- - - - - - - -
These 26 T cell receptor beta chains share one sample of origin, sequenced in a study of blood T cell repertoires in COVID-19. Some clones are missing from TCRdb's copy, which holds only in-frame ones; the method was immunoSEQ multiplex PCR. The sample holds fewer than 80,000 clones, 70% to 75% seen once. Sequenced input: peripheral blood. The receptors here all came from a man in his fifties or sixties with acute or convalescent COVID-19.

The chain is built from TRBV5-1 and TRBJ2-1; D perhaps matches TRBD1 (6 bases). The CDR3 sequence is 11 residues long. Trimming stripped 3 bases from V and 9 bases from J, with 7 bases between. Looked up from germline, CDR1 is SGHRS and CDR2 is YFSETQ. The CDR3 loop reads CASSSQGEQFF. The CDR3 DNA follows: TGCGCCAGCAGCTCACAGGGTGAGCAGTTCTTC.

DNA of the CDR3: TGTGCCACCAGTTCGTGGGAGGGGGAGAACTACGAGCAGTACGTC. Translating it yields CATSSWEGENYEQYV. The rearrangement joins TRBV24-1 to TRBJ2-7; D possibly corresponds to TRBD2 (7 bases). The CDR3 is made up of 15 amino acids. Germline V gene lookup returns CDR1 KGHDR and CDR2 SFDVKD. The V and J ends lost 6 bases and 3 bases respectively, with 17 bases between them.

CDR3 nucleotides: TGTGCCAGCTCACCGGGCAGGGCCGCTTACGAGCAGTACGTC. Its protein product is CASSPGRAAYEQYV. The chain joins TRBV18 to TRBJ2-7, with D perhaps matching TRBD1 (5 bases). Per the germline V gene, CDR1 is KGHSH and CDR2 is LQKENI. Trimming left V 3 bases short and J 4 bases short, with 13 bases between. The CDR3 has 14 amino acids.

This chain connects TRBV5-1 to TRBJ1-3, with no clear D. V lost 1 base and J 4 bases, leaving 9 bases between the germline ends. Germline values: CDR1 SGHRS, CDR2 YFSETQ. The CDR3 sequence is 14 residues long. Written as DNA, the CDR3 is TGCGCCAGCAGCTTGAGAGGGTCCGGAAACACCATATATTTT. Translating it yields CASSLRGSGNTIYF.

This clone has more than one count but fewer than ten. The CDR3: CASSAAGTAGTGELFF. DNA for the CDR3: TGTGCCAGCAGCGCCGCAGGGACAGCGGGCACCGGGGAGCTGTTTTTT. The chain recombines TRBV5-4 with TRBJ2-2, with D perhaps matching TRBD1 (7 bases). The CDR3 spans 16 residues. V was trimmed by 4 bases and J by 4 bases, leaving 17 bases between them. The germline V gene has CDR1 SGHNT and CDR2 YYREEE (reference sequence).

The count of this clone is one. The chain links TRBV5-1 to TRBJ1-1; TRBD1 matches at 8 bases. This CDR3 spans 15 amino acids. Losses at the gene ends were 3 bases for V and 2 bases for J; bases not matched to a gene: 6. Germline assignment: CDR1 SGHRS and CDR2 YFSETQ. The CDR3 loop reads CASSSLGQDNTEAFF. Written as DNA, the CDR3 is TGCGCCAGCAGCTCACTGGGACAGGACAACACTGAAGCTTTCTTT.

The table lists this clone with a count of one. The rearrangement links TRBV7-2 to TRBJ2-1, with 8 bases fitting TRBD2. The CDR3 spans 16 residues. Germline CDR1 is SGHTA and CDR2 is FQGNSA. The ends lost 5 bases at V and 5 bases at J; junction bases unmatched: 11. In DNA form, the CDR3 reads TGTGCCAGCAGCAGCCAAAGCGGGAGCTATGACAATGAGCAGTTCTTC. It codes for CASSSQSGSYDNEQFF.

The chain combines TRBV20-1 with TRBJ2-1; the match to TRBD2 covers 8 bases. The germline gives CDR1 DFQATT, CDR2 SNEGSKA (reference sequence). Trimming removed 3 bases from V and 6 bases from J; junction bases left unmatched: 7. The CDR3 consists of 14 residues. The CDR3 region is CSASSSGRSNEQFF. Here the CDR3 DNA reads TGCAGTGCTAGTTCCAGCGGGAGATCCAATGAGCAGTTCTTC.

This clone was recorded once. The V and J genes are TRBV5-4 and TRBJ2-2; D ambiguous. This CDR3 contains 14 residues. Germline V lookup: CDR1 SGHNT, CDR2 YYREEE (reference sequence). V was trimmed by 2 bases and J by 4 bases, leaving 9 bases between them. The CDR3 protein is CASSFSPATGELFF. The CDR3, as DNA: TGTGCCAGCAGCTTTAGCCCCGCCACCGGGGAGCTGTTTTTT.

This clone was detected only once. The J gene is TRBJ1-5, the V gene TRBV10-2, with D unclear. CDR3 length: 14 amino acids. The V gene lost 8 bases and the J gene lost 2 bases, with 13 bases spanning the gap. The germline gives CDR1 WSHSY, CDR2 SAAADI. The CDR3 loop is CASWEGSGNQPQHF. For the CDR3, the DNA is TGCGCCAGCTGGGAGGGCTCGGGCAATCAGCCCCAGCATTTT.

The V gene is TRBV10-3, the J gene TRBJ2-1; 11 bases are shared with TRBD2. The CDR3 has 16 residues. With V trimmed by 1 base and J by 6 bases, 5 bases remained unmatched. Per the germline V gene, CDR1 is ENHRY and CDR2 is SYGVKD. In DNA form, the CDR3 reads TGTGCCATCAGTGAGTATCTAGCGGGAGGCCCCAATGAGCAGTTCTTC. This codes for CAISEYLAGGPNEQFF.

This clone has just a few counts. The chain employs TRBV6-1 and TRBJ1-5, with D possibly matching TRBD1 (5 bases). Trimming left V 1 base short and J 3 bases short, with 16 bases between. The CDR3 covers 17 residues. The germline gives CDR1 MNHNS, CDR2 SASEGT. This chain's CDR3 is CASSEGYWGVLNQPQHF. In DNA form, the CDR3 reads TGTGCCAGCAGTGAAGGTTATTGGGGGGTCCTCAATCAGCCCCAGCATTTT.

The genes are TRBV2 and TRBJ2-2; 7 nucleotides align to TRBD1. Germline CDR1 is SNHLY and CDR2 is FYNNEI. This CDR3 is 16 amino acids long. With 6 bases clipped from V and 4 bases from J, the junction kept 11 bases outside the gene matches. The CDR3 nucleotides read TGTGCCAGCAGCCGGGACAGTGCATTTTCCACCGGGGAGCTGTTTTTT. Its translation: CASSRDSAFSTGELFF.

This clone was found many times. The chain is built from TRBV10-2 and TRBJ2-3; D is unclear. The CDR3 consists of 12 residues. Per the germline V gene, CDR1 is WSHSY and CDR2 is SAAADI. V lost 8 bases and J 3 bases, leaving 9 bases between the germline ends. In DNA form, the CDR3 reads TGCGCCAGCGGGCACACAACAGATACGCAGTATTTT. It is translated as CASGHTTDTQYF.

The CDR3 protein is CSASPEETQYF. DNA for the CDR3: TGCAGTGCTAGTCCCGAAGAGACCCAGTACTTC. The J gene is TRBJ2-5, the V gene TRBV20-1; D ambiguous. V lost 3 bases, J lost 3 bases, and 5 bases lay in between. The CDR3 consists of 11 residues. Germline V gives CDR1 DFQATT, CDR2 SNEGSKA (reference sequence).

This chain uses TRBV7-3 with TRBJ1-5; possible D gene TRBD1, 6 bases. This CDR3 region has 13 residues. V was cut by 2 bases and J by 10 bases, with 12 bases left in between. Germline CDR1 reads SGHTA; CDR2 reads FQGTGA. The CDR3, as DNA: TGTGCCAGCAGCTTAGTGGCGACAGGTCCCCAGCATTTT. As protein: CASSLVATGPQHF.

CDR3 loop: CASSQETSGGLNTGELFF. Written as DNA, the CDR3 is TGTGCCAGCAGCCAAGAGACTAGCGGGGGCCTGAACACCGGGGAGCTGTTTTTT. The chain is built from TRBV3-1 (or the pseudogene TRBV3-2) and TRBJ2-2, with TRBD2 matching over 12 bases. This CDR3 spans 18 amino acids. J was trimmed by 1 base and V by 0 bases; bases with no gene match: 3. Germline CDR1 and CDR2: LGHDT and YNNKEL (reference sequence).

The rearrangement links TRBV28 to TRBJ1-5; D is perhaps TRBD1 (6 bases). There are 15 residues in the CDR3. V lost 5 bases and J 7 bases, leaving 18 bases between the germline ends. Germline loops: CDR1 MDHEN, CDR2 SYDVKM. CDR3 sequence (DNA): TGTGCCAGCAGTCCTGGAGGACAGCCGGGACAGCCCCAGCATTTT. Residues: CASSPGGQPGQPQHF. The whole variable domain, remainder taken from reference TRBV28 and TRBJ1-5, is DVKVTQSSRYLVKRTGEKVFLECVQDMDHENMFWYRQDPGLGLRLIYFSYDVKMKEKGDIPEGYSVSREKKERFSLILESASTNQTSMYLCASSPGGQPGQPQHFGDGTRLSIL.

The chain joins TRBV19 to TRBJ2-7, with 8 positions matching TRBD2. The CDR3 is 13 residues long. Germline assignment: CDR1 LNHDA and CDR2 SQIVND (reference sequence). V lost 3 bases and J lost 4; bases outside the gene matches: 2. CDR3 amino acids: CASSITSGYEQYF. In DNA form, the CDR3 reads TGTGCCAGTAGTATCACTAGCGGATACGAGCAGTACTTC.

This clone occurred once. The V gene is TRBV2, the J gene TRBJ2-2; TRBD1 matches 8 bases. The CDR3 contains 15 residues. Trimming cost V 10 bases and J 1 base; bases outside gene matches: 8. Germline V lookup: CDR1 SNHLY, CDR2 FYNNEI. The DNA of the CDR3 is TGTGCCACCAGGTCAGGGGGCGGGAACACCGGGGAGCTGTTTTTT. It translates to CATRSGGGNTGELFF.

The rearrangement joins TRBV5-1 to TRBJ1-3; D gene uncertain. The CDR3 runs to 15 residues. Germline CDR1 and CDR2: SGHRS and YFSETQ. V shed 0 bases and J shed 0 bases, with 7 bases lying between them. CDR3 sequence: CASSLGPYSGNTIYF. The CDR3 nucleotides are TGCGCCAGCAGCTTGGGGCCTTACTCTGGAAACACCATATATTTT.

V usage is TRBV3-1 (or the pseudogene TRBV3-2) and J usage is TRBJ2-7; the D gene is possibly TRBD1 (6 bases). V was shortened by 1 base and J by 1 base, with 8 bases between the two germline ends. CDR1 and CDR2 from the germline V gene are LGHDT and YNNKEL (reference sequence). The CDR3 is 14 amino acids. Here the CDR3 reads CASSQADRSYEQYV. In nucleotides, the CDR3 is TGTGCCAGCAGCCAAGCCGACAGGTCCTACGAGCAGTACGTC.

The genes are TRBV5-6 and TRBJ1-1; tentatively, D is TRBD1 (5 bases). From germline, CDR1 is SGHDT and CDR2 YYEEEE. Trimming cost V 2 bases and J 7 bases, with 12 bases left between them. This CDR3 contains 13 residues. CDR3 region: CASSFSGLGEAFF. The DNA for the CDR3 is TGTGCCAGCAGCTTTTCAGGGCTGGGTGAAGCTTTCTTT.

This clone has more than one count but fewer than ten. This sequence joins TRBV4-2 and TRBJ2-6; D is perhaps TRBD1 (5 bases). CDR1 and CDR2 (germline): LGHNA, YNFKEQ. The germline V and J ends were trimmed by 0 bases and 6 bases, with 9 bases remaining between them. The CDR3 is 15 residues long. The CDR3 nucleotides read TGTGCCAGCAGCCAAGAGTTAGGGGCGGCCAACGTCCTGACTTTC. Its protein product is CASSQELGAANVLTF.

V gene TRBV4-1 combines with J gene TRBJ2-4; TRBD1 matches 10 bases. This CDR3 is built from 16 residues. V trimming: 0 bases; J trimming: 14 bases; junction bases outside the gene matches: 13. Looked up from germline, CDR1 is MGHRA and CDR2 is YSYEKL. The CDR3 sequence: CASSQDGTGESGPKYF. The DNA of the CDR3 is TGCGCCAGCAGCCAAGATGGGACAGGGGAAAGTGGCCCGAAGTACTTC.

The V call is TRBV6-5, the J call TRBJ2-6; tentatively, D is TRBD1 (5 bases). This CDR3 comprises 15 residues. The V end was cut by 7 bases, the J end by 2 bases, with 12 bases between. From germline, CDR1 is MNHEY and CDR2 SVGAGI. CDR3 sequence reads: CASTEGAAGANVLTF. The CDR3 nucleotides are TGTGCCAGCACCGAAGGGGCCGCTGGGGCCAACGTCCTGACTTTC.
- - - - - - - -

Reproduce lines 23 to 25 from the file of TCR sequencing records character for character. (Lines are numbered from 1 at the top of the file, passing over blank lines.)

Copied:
V usage is TRBV3-1 (or the pseudogene TRBV3-2) and J usage is TRBJ2-7; the D gene is possibly TRBD1 (6 bases). V was shortened by 1 base and J by 1 base, with 8 bases between the two germline ends. CDR1 and CDR2 from the germline V gene are LGHDT and YNNKEL (reference sequence). The CDR3 is 14 amino acids. Here the CDR3 reads CASSQADRSYEQYV. In nucleotides, the CDR3 is TGTGCCAGCAGCCAAGCCGACAGGTCCTACGAGCAGTACGTC.

The genes are TRBV5-6 and TRBJ1-1; tentatively, D is TRBD1 (5 bases). From germline, CDR1 is SGHDT and CDR2 YYEEEE. Trimming cost V 2 bases and J 7 bases, with 12 bases left between them. This CDR3 contains 13 residues. CDR3 region: CASSFSGLGEAFF. The DNA for the CDR3 is TGTGCCAGCAGCTTTTCAGGGCTGGGTGAAGCTTTCTTT.

This clone has more than one count but fewer than ten. This sequence joins TRBV4-2 and TRBJ2-6; D is perhaps TRBD1 (5 bases). CDR1 and CDR2 (germline): LGHNA, YNFKEQ. The germline V and J ends were trimmed by 0 bases and 6 bases, with 9 bases remaining between them. The CDR3 is 15 residues long. The CDR3 nucleotides read TGTGCCAGCAGCCAAGAGTTAGGGGCGGCCAACGTCCTGACTTTC. Its protein product is CASSQELGAANVLTF.